Nicolas - Volunteer between 2017 and 2023

When I arrived in Johannesburg, I decided to get involved in a charity. I learnt about Creche Gabrielle through the French community who has been supporting the Creche since its creation in 2002. It is true that at first you dread going to a township quite far away from your living area. But then you arrive at Khomanani where Creche Gabrielle is located and it is such a great place. Over the years, I have met amazing people there like Portia - aka Fufu - the manager who is resilient and involved, Malefo, the cook who is an incredible person but also Nthombi, the teacher of the "big" class, Prince, Sizwe etc...

I have seen so much improvement at the Creche and Khomanani. It has been such a rewarding experience to spend time with these underprivileged children who are always smiling. Sadly after 6 years in South Africa, I have to leave but the Creche and the children there will always have a special place in my heart.

Renata - Volunteer since 2022

I am trying to recall what I had in mind the moment I first got in the car heading for my first day as a volunteer in a nursery based in a township. I knew the place where I was going might be dangerous, or at least not safe , but the rest of the team reassured me I would be fine. Would I?

Townships are impoverished areas outside big cities in South Africa, where all black and coloured people were forced to live during the Apartheid times. Even though this dark history has been ended , you can still see A LOT of people being stuck in these places, some living in decent conditions, some in less decent , and some in deplorable ones, where your walls and roof are built of nothing more than corrugated iron. The nursery where I was heading was based in one of such places, a township called "Vlakfontein".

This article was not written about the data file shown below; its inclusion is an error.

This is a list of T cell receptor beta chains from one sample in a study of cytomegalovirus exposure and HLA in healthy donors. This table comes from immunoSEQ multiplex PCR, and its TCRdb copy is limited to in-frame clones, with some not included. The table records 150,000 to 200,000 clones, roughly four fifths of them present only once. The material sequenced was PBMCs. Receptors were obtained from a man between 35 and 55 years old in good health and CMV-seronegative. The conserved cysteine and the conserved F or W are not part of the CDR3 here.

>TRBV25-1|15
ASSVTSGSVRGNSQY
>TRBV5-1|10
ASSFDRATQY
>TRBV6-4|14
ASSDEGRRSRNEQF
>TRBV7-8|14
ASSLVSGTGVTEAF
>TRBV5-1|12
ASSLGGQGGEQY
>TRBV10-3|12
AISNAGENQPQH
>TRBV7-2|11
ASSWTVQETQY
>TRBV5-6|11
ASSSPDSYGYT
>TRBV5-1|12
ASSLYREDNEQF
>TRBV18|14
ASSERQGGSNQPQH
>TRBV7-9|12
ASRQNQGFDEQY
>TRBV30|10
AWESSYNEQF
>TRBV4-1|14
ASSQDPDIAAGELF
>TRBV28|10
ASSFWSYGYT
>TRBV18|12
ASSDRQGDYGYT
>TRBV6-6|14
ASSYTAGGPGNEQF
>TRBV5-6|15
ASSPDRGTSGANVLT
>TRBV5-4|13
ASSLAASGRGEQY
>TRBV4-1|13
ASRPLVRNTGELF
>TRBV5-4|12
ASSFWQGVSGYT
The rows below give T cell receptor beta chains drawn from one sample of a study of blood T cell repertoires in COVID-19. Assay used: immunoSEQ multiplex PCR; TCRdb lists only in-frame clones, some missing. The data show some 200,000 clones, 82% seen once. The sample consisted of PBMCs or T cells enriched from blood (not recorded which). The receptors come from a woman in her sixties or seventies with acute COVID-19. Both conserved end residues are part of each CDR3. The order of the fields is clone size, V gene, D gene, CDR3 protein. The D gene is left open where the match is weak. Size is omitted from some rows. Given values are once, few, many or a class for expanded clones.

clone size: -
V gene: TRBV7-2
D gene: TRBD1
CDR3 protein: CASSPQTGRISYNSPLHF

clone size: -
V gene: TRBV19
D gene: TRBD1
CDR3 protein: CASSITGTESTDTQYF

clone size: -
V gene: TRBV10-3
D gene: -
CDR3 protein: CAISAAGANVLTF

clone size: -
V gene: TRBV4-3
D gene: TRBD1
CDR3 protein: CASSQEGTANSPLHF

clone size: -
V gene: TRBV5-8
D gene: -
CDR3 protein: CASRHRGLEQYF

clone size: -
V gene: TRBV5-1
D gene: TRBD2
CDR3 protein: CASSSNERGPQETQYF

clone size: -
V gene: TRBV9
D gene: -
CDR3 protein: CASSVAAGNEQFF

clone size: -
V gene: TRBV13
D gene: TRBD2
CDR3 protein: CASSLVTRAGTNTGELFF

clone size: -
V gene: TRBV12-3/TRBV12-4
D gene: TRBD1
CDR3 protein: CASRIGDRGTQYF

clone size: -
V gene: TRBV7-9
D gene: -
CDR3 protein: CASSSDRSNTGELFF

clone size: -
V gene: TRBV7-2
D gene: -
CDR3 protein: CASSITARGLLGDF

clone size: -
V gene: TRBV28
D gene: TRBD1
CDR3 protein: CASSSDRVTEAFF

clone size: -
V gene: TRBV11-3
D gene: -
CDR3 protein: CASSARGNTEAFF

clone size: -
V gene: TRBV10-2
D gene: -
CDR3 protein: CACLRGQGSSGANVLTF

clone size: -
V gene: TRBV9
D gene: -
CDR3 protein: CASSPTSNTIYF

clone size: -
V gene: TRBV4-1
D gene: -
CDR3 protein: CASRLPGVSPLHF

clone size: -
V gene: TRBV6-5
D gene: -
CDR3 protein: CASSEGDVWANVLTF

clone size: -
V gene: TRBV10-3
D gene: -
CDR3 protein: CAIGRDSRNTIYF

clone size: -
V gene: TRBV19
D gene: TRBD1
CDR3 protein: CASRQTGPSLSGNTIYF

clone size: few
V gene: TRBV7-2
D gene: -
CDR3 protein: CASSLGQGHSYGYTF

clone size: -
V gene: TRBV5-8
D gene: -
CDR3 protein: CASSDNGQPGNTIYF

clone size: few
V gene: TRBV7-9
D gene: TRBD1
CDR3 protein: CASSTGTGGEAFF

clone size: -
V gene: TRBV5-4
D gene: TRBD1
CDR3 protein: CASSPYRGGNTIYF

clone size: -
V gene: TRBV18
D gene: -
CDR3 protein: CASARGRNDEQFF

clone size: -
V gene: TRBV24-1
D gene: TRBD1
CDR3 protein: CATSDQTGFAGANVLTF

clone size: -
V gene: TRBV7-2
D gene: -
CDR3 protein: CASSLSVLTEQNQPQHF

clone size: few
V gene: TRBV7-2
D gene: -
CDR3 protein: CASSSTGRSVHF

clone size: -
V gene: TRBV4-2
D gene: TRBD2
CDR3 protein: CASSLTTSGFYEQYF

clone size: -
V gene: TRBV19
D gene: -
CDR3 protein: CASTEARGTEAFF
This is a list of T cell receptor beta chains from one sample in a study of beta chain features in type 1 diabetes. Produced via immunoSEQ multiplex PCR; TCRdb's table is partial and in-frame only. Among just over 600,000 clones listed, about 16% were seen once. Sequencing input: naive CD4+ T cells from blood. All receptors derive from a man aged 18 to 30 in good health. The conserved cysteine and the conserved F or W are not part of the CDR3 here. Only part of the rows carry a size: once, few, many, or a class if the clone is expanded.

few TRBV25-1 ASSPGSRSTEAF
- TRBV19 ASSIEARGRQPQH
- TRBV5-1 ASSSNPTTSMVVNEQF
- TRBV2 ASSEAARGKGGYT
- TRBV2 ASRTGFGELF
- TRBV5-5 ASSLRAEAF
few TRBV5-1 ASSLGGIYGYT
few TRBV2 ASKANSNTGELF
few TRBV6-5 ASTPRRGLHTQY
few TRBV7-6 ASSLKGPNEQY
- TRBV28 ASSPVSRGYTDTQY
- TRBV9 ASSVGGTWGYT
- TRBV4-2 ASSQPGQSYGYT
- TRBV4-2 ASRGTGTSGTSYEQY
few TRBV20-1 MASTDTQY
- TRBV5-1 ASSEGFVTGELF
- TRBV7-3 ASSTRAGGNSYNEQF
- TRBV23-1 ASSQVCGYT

After 45-minute drive we finally arrived and I quickly realised there was nothing to be scared about, there was much more to be sad about....

This was the first image I was when I got at the place. A big queue of small kids outside the gate of the nursery. "What are they waiting for?" I asked naively.

"Food." Nicolas silently replied. I soon found out that those were the kids who were on a school break so their parents couldn't feed them at home and sent them to our nursery to provide them with a meal.


Once we got it, Nicolas gave me a tour around the place during which I found out there were 4 classes in total where two were taught in a building. The other two had containers as their classrooms and I was going to teach in one of those.

I spent my first day with the youngest kids (1-2) . I didn't really know what to do as I had never taught such small kids but I have two kids of my own so I figured there is one activity that catches all the kids' attention and interest : SINGING.


and it worked! Despite feeling a bit embarrassed I went for it and managed to get a smile or two:)

Later I checked what books they had and read them a few.
At the end of our stay we decided to do some sports activities with them but it was a challenge. But I think it was us not knowing the right tasks adequate for their age. I just remember Saida saying : "Oh ils sont trop petits. Ils sont trop petits. ... " (Oh They are too small. They are too small.)

The time passed by quickly and it was time to go home.

"How was it?" they asked me.

"Well.. it was 'impegnativo' , as the Italians say, but I enjoyed every minute of it."

And it's true.

I could see the real interest among the kids in all the activities we were suggesting. They wanted to learn and they wanted to participate in one way or another. ANd yes... I could feel they were grateful for our presence.